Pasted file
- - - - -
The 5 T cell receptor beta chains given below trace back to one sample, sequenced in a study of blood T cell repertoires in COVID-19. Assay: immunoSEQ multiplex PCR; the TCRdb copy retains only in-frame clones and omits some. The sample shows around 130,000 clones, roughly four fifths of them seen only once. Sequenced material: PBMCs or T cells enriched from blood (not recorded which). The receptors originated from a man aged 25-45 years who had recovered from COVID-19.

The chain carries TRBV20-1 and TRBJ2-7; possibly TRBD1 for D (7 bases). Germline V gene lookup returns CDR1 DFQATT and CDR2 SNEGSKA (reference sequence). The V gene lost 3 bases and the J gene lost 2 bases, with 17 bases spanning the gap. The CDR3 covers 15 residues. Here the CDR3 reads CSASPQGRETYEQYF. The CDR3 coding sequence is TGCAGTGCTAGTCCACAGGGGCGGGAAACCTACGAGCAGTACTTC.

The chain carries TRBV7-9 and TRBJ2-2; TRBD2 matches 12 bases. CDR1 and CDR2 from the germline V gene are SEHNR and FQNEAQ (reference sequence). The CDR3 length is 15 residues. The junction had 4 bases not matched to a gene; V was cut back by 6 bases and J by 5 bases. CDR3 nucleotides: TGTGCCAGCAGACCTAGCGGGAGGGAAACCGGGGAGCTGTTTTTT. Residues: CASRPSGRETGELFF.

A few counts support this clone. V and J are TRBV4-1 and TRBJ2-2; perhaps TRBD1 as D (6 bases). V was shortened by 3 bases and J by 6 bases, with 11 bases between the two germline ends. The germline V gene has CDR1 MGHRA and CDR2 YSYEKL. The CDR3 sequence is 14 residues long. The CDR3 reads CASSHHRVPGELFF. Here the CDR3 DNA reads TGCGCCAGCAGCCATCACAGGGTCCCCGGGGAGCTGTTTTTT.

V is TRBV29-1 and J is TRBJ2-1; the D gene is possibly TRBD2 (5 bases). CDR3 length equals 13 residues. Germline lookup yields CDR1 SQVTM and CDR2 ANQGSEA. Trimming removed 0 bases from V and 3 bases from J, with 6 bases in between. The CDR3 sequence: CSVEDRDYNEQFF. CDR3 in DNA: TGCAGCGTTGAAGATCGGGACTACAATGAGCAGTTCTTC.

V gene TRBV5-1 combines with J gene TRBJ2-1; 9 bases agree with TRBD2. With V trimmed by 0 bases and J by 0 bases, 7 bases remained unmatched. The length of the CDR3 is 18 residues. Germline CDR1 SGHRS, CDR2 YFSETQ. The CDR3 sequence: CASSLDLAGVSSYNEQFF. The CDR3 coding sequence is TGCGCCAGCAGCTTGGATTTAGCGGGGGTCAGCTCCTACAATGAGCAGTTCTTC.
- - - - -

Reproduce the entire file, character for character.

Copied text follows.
The 5 T cell receptor beta chains given below trace back to one sample, sequenced in a study of blood T cell repertoires in COVID-19. Assay: immunoSEQ multiplex PCR; the TCRdb copy retains only in-frame clones and omits some. The sample shows around 130,000 clones, roughly four fifths of them seen only once. Sequenced material: PBMCs or T cells enriched from blood (not recorded which). The receptors originated from a man aged 25-45 years who had recovered from COVID-19.

The chain carries TRBV20-1 and TRBJ2-7; possibly TRBD1 for D (7 bases). Germline V gene lookup returns CDR1 DFQATT and CDR2 SNEGSKA (reference sequence). The V gene lost 3 bases and the J gene lost 2 bases, with 17 bases spanning the gap. The CDR3 covers 15 residues. Here the CDR3 reads CSASPQGRETYEQYF. The CDR3 coding sequence is TGCAGTGCTAGTCCACAGGGGCGGGAAACCTACGAGCAGTACTTC.

The chain carries TRBV7-9 and TRBJ2-2; TRBD2 matches 12 bases. CDR1 and CDR2 from the germline V gene are SEHNR and FQNEAQ (reference sequence). The CDR3 length is 15 residues. The junction had 4 bases not matched to a gene; V was cut back by 6 bases and J by 5 bases. CDR3 nucleotides: TGTGCCAGCAGACCTAGCGGGAGGGAAACCGGGGAGCTGTTTTTT. Residues: CASRPSGRETGELFF.

A few counts support this clone. V and J are TRBV4-1 and TRBJ2-2; perhaps TRBD1 as D (6 bases). V was shortened by 3 bases and J by 6 bases, with 11 bases between the two germline ends. The germline V gene has CDR1 MGHRA and CDR2 YSYEKL. The CDR3 sequence is 14 residues long. The CDR3 reads CASSHHRVPGELFF. Here the CDR3 DNA reads TGCGCCAGCAGCCATCACAGGGTCCCCGGGGAGCTGTTTTTT.

V is TRBV29-1 and J is TRBJ2-1; the D gene is possibly TRBD2 (5 bases). CDR3 length equals 13 residues. Germline lookup yields CDR1 SQVTM and CDR2 ANQGSEA. Trimming removed 0 bases from V and 3 bases from J, with 6 bases in between. The CDR3 sequence: CSVEDRDYNEQFF. CDR3 in DNA: TGCAGCGTTGAAGATCGGGACTACAATGAGCAGTTCTTC.

V gene TRBV5-1 combines with J gene TRBJ2-1; 9 bases agree with TRBD2. With V trimmed by 0 bases and J by 0 bases, 7 bases remained unmatched. The length of the CDR3 is 18 residues. Germline CDR1 SGHRS, CDR2 YFSETQ. The CDR3 sequence: CASSLDLAGVSSYNEQFF. The CDR3 coding sequence is TGCGCCAGCAGCTTGGATTTAGCGGGGGTCAGCTCCTACAATGAGCAGTTCTTC.